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How do I set a starting offset for each loop in ruby? I want the loop to begin from a[3] instead of a[0]. How do I set that?

a = [ab, cd, ef, gh, hi, jk]

a.each do |i|
#some stuff
end
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Thank you guys! –  Kapish M May 1 '12 at 20:02

4 Answers 4

up vote 18 down vote accepted

Another, possibly more direct and readable possibility is to use Array#drop:

a.drop(3).each do |i|
  # do something with item i
end

Now this really shines if combined with other methods inherited from Enumerable, so chances are there's a better alternative to your imperative each loop. Say you want to filter the extracted slice and transform it afterwards:

a = [0,1,2,3,4,5,6,7]
a.drop(3).select(&:even?).map { |x| x * 2 }
# => [8, 12]

Or say you want to print a list of all the values:

a = ["1", "2", "3", "4", "5"]
puts a.drop(3).join("\n")

Output:

4
5

These features inherited from functional programming are what makes Ruby so strong :)

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Which functional programming languages influenced this style of programming? –  Vass Nov 17 at 17:05
1  
@Vass In LISP and later Haskell that heavily rely on persistent singly linked lists this style is pretty common (e.g. you'll find there the classical functions map, filter, take, drop, zip etc. that you also find in Ruby's Enumerable module) –  Niklas B. Nov 17 at 18:53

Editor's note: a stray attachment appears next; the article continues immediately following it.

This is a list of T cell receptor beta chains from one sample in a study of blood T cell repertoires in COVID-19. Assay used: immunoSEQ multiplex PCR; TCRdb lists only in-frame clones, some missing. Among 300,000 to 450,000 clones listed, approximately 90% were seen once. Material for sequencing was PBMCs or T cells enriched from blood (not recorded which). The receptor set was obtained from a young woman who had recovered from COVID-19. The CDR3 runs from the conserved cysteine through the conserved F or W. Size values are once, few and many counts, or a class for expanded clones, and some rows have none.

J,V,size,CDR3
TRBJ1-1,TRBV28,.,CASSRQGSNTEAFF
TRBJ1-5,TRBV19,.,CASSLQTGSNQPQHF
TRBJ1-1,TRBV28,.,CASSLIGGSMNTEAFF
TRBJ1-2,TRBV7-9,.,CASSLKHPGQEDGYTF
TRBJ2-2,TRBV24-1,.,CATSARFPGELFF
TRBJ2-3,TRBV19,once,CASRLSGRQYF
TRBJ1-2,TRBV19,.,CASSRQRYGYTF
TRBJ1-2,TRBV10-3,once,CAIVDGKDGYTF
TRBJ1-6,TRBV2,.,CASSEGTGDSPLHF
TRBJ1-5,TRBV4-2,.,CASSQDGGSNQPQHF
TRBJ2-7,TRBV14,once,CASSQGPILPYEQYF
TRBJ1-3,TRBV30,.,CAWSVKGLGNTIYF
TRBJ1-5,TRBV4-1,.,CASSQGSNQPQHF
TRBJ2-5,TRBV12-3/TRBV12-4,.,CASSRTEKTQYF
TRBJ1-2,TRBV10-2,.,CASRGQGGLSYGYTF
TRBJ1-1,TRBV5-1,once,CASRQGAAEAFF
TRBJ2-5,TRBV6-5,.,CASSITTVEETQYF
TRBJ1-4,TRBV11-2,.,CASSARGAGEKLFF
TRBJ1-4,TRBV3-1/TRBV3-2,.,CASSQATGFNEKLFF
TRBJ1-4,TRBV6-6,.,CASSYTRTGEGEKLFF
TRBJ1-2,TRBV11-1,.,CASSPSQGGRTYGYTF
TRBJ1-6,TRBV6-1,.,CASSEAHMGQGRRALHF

Use each on a subpart of the array. In the example below, from the fourth element to the end:

a[3..-1].each do |i|
  #some stuff
end
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a[a.size - 1].each do |i| –  JohnMerlino Feb 23 at 21:49

This will help you

a[3..-1].each do |i|
  #your logic
end
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Most Rubyist's forget about the good old for loop:

n = 3
for i in n...a.size
  puts a[i]
end
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3  
Because it sucks, as it doesn't introduce a new scope, which is counter-intuitive as it uses do/end. Also, OP wanted to enumerate the array items, not the indices. –  Niklas B. May 1 '12 at 10:18
    
Huh? Each also uses do/end? If you want a new scope, don't use proc closure, use a method call inside the loop. If there is a principial difference between for and each as to their code block, I'd like to know it (I underuse for loops, too :) –  Boris Stitnicky May 1 '12 at 10:21
    
Anyway, I've added a[i] instead of i to the code, thx. –  Boris Stitnicky May 1 '12 at 10:22
    
Thanks again, this is what happens if you type quickly. Please correct my answer. But I'd really like to know what do you mean by not introducing a new scope? How does one feel the difference? –  Boris Stitnicky May 1 '12 at 10:26
    
Thanks for all the input, I'have asked this in the main question space already. –  Boris Stitnicky May 1 '12 at 10:35

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